Charging your Volvo
Everything you need to know about charging your car
How to charge your car is a key part of electrified car ownership. Discover how a Volvo Recharge car could fit into your lifestyle.
Less petrol, more purpose. In our Recharge plug-in hybrids, an electric motor and combustion engine team together for a choice of power mode and hybrid mode, giving you total driving control and lower tailpipe emissions.
Our electrified Recharge powertrains
Where can I charge? Availability of charging plays a big role in the daily experience of owning an electric car.
Steady access to charging
If you park in a garage or driveway at home, or a spot with steady access to charging at work, it’s easy to integrate charging into your daily routine.
Occasional access to charging
With occasional dedicated access to charging, a plug-in hybrid car – which runs on fuel when you’re unable to charge – may offer greater flexibility.
Reliant on public charging
When relying on short-term public charging – like at your gym or a mall – a plug-in hybrid may be a great option.
How often would I need to charge? Frequency of charging depends on how far you usually drive in a day and the range of your car.
With a pure electric, you should have enough range for your daily trips, and will likely only need to charge a few times per week. With a plug-in hybrid, you can drive each way in electric mode, but you may need to charge after each trip in order to minimize fuel usage.
With a pure electric, you should have enough range for your daily trips, but may need to charge at each end-point. With a plug-in hybrid, you will be using a combination of electricity and fuel.
A plug-in hybrid can offer enough range for a long commute or weekend getaway, though you will need to coordinate charging opportunities as it uses a combination of electricity and fuel.
How long does it take to charge?
Charging times vary with charging format and vehicle type.*
* Charging times are also dependent on factors such as outdoor temperature, current battery temperature, charging equipment, battery condition and car condition.
Charging a plug-in hybrid car
Regularly charging the battery to 100% is a great way to make the most of a plug-in hybrid’s electric range. With the fuel engine present, charge can get low without concern.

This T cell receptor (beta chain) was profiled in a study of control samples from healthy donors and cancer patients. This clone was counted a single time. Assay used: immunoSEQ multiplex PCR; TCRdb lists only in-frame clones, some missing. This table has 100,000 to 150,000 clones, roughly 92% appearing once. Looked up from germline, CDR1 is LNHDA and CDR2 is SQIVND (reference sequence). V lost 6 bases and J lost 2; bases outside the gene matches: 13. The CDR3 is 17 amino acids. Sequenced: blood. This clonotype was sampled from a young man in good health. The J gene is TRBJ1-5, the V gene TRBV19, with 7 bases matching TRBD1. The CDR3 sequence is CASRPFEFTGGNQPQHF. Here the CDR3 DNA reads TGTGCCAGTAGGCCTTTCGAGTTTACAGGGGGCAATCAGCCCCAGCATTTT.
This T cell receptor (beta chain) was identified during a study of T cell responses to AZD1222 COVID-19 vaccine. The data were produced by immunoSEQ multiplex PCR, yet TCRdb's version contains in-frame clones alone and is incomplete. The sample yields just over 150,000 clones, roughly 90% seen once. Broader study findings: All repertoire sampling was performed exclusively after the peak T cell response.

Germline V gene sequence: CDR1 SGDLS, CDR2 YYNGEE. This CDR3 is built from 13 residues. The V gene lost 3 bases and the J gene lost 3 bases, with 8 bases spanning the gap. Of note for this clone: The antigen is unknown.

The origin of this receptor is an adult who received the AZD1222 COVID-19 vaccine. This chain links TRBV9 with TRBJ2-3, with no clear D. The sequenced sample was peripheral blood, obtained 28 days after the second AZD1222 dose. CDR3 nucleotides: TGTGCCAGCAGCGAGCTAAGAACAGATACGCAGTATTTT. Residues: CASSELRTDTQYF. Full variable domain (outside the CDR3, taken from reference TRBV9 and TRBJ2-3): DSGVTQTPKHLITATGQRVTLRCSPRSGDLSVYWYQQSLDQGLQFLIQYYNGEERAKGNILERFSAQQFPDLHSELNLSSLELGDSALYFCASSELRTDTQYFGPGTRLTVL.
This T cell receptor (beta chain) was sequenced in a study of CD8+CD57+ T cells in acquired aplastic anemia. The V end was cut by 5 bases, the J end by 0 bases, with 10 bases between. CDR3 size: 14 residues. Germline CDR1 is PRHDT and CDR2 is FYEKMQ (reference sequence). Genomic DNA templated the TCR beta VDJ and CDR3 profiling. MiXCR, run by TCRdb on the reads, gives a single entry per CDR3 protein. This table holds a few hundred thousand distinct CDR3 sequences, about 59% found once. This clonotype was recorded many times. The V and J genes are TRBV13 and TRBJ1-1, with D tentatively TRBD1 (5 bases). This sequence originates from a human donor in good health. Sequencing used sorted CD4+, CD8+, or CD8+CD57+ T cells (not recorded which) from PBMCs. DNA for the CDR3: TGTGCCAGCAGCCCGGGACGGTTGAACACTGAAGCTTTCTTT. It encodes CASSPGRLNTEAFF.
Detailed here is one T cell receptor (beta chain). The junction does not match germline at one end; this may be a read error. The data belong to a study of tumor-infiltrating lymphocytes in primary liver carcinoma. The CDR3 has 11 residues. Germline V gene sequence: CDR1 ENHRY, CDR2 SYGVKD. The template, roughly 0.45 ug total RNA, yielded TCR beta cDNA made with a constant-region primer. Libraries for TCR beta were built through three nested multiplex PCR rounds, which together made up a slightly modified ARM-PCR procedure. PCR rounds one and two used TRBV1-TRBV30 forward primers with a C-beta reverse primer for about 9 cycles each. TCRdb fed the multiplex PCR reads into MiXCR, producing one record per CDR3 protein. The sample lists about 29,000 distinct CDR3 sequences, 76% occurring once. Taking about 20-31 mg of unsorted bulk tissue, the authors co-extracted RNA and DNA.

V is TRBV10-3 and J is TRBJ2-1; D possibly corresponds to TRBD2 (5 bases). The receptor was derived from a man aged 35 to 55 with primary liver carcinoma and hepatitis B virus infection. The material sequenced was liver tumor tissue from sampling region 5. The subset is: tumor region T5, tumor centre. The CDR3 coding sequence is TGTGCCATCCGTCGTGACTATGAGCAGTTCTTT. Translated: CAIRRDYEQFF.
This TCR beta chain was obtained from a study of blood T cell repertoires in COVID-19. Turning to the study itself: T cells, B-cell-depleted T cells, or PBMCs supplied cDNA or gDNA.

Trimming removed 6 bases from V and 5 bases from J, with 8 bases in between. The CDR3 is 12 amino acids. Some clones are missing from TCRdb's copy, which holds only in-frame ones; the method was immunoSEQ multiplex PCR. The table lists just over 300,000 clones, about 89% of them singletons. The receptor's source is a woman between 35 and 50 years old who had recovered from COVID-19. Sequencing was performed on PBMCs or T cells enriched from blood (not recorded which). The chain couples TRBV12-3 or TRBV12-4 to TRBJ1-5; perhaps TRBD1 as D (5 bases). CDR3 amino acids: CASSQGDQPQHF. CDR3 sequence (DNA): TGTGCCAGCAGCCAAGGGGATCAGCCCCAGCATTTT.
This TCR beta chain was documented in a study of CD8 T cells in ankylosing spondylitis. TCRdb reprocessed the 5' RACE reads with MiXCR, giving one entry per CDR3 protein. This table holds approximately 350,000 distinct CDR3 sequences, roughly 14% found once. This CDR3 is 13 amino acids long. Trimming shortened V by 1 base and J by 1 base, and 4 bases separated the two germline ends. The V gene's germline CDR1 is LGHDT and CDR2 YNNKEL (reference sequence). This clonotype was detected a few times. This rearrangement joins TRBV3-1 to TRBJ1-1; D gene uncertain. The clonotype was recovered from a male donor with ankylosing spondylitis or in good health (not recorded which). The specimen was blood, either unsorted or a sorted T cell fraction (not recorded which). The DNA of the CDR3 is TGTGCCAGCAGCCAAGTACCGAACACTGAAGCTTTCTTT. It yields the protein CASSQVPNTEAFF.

With 3.6kW AC fast charging/wallbox
With AC charging 220V household connector
Types of charging
A standard 220V household connector offers a typical charging rate of 7–14 km of range per hour, depending on country. This charging type is best suited for overnight charging of a plug-in hybrid or supplemental charging to top up a pure electric, but may not be practical for regularly charging a pure electric. For the fastest and most convenient charging at home, we recommend installing a wallbox.
A stationary wallbox is the fastest way to charge your pure electric or plug-in hybrid at home, typically offering 50–60 km of range per hour for the XC40 Recharge pure electric and taking 3–4 hours to fully charge a plug-in hybrid. This type of charging is also most common at many public charging stations.
DC fast charging is only available at public charging stations and is mainly used for pure electric cars, mostly on long journeys when time is at a premium. This charging type works at much higher voltage and current than typical AC charging and offers much shorter charging times, though the charging cost is significantly higher. In 10 minutes, you can typically gain up to 100 km of range at a 150 kW station or around 30 km of range at a 50 kW station.
Cost of ownership of an electrified car can be significantly lower than that of an equivalent fuel car.
In many places, the cost of purchasing an electric vehicle is offset by tax incentives. Such benefits vary in different countries.
With fewer moving mechanical parts and fluids, service and maintenance often costs less for an electric car.
For many people, charging is done mainly at home or at work. If you can do most of your charging at these places, the electricity to charge your car can cost significantly less than the fuel to drive the equivalent mileage.